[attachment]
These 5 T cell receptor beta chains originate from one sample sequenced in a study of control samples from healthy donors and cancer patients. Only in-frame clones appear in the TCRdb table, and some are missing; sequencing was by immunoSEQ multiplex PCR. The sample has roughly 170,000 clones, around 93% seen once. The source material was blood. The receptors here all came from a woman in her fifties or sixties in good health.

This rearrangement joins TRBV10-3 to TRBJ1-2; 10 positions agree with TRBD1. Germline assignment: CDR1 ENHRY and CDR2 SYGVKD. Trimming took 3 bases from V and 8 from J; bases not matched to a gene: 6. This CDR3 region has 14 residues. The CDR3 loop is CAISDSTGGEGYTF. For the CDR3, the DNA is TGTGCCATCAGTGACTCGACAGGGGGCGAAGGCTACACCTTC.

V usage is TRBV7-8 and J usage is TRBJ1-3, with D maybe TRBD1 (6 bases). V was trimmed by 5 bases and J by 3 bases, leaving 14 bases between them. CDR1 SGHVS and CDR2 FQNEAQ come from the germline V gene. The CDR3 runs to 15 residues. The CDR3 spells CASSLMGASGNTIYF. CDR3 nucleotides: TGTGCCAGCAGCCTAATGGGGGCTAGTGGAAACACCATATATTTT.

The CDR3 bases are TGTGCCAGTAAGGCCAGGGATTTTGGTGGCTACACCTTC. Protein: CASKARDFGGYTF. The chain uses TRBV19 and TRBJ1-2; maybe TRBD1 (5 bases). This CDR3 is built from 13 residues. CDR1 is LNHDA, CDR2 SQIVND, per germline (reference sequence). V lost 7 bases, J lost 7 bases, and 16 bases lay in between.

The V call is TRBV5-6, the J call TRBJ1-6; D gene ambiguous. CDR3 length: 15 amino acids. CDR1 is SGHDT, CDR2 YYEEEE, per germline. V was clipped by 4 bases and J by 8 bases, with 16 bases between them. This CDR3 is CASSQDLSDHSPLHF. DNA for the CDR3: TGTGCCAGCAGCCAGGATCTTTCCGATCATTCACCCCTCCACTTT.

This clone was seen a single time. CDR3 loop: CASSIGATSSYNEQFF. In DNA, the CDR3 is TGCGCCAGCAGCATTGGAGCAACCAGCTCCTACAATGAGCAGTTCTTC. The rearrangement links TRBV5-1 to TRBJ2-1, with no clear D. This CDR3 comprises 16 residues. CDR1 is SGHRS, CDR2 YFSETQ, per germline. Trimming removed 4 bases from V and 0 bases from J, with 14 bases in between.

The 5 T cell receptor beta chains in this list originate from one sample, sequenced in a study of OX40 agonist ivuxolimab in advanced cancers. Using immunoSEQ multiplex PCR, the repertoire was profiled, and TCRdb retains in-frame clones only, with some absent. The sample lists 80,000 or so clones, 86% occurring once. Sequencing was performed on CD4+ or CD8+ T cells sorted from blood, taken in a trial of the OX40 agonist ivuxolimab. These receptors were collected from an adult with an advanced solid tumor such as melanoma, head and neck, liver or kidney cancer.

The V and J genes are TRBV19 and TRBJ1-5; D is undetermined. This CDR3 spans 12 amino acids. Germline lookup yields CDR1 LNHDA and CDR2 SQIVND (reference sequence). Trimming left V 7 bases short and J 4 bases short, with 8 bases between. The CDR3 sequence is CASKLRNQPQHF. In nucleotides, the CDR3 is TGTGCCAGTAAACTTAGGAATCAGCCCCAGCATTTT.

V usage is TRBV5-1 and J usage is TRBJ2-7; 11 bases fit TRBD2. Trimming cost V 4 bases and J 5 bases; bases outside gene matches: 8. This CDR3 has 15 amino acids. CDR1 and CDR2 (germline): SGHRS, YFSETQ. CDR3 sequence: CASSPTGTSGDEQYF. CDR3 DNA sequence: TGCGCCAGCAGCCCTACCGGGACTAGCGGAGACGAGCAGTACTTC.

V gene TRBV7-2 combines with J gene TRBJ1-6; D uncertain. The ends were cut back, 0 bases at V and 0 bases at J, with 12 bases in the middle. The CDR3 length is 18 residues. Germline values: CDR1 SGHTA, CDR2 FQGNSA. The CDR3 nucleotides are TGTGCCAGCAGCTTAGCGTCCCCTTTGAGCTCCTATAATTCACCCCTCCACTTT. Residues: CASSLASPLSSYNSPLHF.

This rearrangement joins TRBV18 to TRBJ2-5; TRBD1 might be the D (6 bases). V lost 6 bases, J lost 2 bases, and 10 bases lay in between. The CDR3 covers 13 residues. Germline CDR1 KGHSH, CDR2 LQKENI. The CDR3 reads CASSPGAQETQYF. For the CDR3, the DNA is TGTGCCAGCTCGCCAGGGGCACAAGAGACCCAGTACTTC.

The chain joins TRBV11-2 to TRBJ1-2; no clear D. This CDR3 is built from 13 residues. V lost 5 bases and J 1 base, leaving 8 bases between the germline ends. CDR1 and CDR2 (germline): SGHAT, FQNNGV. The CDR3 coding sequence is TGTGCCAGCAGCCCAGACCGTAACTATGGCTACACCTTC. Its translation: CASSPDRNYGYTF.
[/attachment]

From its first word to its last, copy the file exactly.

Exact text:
These 5 T cell receptor beta chains originate from one sample sequenced in a study of control samples from healthy donors and cancer patients. Only in-frame clones appear in the TCRdb table, and some are missing; sequencing was by immunoSEQ multiplex PCR. The sample has roughly 170,000 clones, around 93% seen once. The source material was blood. The receptors here all came from a woman in her fifties or sixties in good health.

This rearrangement joins TRBV10-3 to TRBJ1-2; 10 positions agree with TRBD1. Germline assignment: CDR1 ENHRY and CDR2 SYGVKD. Trimming took 3 bases from V and 8 from J; bases not matched to a gene: 6. This CDR3 region has 14 residues. The CDR3 loop is CAISDSTGGEGYTF. For the CDR3, the DNA is TGTGCCATCAGTGACTCGACAGGGGGCGAAGGCTACACCTTC.

V usage is TRBV7-8 and J usage is TRBJ1-3, with D maybe TRBD1 (6 bases). V was trimmed by 5 bases and J by 3 bases, leaving 14 bases between them. CDR1 SGHVS and CDR2 FQNEAQ come from the germline V gene. The CDR3 runs to 15 residues. The CDR3 spells CASSLMGASGNTIYF. CDR3 nucleotides: TGTGCCAGCAGCCTAATGGGGGCTAGTGGAAACACCATATATTTT.

The CDR3 bases are TGTGCCAGTAAGGCCAGGGATTTTGGTGGCTACACCTTC. Protein: CASKARDFGGYTF. The chain uses TRBV19 and TRBJ1-2; maybe TRBD1 (5 bases). This CDR3 is built from 13 residues. CDR1 is LNHDA, CDR2 SQIVND, per germline (reference sequence). V lost 7 bases, J lost 7 bases, and 16 bases lay in between.

The V call is TRBV5-6, the J call TRBJ1-6; D gene ambiguous. CDR3 length: 15 amino acids. CDR1 is SGHDT, CDR2 YYEEEE, per germline. V was clipped by 4 bases and J by 8 bases, with 16 bases between them. This CDR3 is CASSQDLSDHSPLHF. DNA for the CDR3: TGTGCCAGCAGCCAGGATCTTTCCGATCATTCACCCCTCCACTTT.

This clone was seen a single time. CDR3 loop: CASSIGATSSYNEQFF. In DNA, the CDR3 is TGCGCCAGCAGCATTGGAGCAACCAGCTCCTACAATGAGCAGTTCTTC. The rearrangement links TRBV5-1 to TRBJ2-1, with no clear D. This CDR3 comprises 16 residues. CDR1 is SGHRS, CDR2 YFSETQ, per germline. Trimming removed 4 bases from V and 0 bases from J, with 14 bases in between.

The 5 T cell receptor beta chains in this list originate from one sample, sequenced in a study of OX40 agonist ivuxolimab in advanced cancers. Using immunoSEQ multiplex PCR, the repertoire was profiled, and TCRdb retains in-frame clones only, with some absent. The sample lists 80,000 or so clones, 86% occurring once. Sequencing was performed on CD4+ or CD8+ T cells sorted from blood, taken in a trial of the OX40 agonist ivuxolimab. These receptors were collected from an adult with an advanced solid tumor such as melanoma, head and neck, liver or kidney cancer.

The V and J genes are TRBV19 and TRBJ1-5; D is undetermined. This CDR3 spans 12 amino acids. Germline lookup yields CDR1 LNHDA and CDR2 SQIVND (reference sequence). Trimming left V 7 bases short and J 4 bases short, with 8 bases between. The CDR3 sequence is CASKLRNQPQHF. In nucleotides, the CDR3 is TGTGCCAGTAAACTTAGGAATCAGCCCCAGCATTTT.

V usage is TRBV5-1 and J usage is TRBJ2-7; 11 bases fit TRBD2. Trimming cost V 4 bases and J 5 bases; bases outside gene matches: 8. This CDR3 has 15 amino acids. CDR1 and CDR2 (germline): SGHRS, YFSETQ. CDR3 sequence: CASSPTGTSGDEQYF. CDR3 DNA sequence: TGCGCCAGCAGCCCTACCGGGACTAGCGGAGACGAGCAGTACTTC.

V gene TRBV7-2 combines with J gene TRBJ1-6; D uncertain. The ends were cut back, 0 bases at V and 0 bases at J, with 12 bases in the middle. The CDR3 length is 18 residues. Germline values: CDR1 SGHTA, CDR2 FQGNSA. The CDR3 nucleotides are TGTGCCAGCAGCTTAGCGTCCCCTTTGAGCTCCTATAATTCACCCCTCCACTTT. Residues: CASSLASPLSSYNSPLHF.

This rearrangement joins TRBV18 to TRBJ2-5; TRBD1 might be the D (6 bases). V lost 6 bases, J lost 2 bases, and 10 bases lay in between. The CDR3 covers 13 residues. Germline CDR1 KGHSH, CDR2 LQKENI. The CDR3 reads CASSPGAQETQYF. For the CDR3, the DNA is TGTGCCAGCTCGCCAGGGGCACAAGAGACCCAGTACTTC.

The chain joins TRBV11-2 to TRBJ1-2; no clear D. This CDR3 is built from 13 residues. V lost 5 bases and J 1 base, leaving 8 bases between the germline ends. CDR1 and CDR2 (germline): SGHAT, FQNNGV. The CDR3 coding sequence is TGTGCCAGCAGCCCAGACCGTAACTATGGCTACACCTTC. Its translation: CASSPDRNYGYTF.